Incarnadine: Poems — Mary Szybist (2013)

A National Book Award win­ner that Amazon has been try­ing to get me to buy for two years. I don’t take Amazon’s poet­ry sug­ges­tions seri­ous­ly and did­n’t buy this until it was rec­om­mend­ed by a poet who taste I trust. Stupid me. Some of these are incan­des­cent. Some are intrigu­ing new forms (there’s a sun­burst of rayed out lines and a dia­grammed sen­tence) and few are pedes­tri­an. Much of con­tent is an exam­i­na­tion of the ques­tion of faith and of the divine meet­ing the mortal/physical. In sev­er­al poems the Virgin Mary is dragged into the twenty-first cen­tu­ry and allowed to express both her faith­ful­ness and her hesitations.
* how can I con­vince any­one to read poet­ry when I write such lousy reviews of it? *

The View from the Cheap Seats: Selected Non-fiction — Neal Gaiman (2016)

A col­lec­tion of speech­es, book intro­duc­tions, and brief essays on a vari­ety of top­ics close to Gaiman’s heart. Makes good bed­time read­ing. Gaiman’s hob­by hors­es reap­pear in sev­er­al of these pieces. His love of comics and his con­tention that there are no bad books for chil­dren are on dis­play in at least four speech­es. His intro­duc­tions to clas­sic sci­ence fic­tion will prompt you to search out some of the writ­ers that are unjust­ly for­got­ten. And a few that are imo just­ly for­got­ten — but there’s no account­ing for taste. But intro­duc­tions to books can make dry read­ing if you’re not in the mar­ket for the book.  In addi­tion to comics, prose books (sci­ence fic­tion and oth­er­wise) he takes on film and music. His excel­lent report­ing from the Syrian refugee camp is included.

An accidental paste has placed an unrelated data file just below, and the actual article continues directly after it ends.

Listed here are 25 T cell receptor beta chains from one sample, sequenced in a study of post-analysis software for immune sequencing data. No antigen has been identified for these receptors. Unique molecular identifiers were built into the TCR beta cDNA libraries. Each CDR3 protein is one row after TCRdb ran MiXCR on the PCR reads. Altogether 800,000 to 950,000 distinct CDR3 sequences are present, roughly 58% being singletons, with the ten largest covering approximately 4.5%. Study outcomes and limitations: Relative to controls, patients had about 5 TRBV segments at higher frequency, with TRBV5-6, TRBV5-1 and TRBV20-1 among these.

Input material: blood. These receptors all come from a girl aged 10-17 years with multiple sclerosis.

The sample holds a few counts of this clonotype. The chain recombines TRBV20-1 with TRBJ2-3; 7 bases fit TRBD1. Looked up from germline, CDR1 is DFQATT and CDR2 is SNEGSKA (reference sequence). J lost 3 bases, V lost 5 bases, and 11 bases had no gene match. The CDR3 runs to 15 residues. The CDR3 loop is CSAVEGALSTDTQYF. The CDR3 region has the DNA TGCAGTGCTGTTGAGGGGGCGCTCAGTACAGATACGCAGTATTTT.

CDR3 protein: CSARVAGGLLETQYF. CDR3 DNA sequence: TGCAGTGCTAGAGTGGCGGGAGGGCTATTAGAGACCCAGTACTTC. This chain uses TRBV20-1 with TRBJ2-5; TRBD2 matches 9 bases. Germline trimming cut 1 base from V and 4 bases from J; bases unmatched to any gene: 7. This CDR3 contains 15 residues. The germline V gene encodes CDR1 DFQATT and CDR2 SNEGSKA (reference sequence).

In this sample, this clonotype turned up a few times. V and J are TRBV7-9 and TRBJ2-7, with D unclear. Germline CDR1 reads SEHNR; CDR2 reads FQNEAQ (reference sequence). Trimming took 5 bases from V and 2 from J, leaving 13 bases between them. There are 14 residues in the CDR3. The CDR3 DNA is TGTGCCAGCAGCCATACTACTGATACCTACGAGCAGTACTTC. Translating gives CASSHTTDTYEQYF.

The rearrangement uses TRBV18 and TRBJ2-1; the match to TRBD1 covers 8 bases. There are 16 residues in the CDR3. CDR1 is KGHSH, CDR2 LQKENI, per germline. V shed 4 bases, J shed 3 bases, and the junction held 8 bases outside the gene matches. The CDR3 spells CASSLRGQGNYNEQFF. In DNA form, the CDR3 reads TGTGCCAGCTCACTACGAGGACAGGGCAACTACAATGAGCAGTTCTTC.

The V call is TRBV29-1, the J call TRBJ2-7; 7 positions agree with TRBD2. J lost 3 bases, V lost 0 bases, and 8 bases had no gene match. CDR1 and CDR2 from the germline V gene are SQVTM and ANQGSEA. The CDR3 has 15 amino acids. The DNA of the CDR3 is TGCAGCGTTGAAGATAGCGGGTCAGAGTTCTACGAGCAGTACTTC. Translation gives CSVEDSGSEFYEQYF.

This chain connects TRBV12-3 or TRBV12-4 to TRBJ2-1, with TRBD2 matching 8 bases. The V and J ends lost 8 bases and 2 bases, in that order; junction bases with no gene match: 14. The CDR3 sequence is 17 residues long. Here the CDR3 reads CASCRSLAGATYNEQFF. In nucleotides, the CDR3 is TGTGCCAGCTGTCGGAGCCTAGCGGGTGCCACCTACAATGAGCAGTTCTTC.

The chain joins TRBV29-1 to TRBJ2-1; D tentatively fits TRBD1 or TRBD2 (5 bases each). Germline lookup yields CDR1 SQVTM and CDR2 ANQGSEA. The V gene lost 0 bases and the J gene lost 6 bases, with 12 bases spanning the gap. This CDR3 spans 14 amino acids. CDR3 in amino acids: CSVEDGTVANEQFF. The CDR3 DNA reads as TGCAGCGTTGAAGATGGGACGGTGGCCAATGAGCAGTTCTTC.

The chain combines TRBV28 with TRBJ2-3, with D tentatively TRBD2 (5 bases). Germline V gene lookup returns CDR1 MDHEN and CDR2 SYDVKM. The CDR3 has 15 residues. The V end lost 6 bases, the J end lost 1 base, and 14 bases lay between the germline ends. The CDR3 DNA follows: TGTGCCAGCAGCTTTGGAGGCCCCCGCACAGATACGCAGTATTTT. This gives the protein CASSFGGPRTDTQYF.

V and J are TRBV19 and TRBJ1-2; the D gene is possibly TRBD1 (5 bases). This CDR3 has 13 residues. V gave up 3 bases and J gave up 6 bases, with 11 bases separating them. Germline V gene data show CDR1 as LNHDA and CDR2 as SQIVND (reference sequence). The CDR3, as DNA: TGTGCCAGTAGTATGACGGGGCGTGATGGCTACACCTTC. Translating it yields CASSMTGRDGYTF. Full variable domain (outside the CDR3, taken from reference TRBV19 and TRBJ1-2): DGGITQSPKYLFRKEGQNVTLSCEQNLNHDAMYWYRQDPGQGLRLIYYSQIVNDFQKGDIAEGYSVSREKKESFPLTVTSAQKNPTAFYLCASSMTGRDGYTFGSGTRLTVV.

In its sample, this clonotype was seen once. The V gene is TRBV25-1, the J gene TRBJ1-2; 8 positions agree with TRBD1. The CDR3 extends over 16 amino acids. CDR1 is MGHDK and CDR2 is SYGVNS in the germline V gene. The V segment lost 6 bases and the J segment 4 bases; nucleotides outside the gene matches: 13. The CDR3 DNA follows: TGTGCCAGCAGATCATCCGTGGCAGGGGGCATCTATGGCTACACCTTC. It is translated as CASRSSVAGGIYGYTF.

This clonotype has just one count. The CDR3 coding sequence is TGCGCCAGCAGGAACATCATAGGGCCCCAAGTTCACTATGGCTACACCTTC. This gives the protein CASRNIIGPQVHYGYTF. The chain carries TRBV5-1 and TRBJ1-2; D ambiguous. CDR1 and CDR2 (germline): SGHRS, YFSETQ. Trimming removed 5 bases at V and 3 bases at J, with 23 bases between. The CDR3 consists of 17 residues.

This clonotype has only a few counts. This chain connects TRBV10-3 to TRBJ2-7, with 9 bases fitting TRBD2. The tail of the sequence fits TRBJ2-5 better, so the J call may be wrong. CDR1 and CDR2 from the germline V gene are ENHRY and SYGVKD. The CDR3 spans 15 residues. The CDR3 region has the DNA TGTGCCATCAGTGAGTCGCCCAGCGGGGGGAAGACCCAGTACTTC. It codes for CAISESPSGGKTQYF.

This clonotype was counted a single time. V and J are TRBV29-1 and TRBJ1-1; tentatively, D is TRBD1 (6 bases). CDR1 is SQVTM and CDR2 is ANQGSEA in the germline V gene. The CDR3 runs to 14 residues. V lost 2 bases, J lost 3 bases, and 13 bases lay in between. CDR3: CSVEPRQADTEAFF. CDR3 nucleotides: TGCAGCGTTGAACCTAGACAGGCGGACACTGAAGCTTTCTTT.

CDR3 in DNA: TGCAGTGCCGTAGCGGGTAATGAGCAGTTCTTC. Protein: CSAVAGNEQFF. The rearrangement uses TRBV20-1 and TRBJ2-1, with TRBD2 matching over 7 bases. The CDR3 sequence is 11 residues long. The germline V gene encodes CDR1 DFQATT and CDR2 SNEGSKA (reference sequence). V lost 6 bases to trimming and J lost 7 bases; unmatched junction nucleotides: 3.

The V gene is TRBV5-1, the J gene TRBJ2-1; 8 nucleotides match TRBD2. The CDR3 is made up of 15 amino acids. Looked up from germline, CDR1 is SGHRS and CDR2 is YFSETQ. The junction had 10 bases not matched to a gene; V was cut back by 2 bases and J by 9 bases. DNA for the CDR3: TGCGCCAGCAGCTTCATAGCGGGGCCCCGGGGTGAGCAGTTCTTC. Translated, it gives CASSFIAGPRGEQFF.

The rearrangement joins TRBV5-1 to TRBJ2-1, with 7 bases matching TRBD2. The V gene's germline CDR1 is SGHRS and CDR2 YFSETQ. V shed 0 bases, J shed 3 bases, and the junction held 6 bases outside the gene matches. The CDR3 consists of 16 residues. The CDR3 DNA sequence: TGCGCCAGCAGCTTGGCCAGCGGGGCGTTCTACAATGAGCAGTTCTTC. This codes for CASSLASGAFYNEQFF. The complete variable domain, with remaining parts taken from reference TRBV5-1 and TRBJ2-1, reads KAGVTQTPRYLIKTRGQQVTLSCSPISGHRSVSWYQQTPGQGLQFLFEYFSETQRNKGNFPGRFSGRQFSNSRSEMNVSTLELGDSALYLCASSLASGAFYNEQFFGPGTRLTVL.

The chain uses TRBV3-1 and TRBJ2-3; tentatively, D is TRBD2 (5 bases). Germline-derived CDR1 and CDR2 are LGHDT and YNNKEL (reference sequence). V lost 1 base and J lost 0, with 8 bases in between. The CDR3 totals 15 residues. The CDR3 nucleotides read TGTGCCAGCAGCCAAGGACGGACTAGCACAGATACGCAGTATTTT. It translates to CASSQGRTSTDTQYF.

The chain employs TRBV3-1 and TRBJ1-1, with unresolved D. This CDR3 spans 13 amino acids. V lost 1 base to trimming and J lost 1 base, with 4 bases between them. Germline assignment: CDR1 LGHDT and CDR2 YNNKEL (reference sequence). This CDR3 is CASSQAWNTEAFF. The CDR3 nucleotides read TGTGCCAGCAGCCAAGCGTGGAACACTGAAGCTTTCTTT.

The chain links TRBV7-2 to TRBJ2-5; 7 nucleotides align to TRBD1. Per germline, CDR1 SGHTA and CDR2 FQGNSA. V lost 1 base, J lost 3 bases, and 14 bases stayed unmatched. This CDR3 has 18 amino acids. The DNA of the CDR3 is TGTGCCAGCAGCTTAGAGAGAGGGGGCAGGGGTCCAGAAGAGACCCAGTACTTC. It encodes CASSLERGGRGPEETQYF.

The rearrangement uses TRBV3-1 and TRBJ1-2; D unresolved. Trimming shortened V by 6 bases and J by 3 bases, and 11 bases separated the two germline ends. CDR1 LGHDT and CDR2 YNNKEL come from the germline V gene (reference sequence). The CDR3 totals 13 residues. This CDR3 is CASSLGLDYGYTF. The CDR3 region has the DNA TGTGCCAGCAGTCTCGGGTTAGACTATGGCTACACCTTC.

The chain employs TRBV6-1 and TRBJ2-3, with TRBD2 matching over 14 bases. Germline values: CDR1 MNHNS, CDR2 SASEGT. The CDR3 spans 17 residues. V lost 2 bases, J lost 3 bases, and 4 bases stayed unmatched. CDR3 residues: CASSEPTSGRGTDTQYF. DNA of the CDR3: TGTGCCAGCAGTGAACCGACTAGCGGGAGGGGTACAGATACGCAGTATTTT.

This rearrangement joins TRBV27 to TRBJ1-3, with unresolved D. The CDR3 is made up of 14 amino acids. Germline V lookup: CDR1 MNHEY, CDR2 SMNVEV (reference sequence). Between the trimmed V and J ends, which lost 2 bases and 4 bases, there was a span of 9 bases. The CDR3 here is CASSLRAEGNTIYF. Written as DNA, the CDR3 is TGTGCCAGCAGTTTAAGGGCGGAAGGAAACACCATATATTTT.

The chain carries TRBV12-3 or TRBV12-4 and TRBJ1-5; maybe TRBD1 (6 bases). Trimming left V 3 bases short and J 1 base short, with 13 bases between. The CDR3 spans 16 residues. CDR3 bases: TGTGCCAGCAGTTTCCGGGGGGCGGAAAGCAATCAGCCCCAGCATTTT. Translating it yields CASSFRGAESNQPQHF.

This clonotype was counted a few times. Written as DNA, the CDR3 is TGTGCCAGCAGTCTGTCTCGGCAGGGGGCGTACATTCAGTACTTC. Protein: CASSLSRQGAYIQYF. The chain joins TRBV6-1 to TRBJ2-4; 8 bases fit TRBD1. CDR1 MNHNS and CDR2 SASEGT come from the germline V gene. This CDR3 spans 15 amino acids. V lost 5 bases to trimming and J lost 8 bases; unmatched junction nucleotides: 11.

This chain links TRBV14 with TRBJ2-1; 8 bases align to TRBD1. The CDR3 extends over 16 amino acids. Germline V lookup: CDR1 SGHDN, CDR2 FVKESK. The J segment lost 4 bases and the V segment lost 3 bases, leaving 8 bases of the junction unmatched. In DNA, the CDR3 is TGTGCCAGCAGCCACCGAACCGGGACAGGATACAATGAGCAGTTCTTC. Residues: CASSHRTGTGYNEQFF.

* a lit­tle patience for rep­e­ti­tions will get you to the gems *

Listened to:

I lis­tened to the begin­ning of Austin’s Sense and Sensibility but I was­n’t pay­ing care­ful enough atten­tion and will have to restart it. In August there were not many chances to sit and lis­ten as I did very lit­tle sewing this month.


I’m in the mid­dle of a hand­ful more books of poet­ry and poet­ry crit­i­cism. I’ve also start­ed Diane Wynn Jones Dogsbody on the rec­om­men­da­tion of Mr. Gaiman, even though I gen­er­al­ly avoid books with dogs as protagonists.

P.S. The cov­er images link to Amazon. If you buy the book using the link I get a (tiny) pay back for writ­ing these reviews.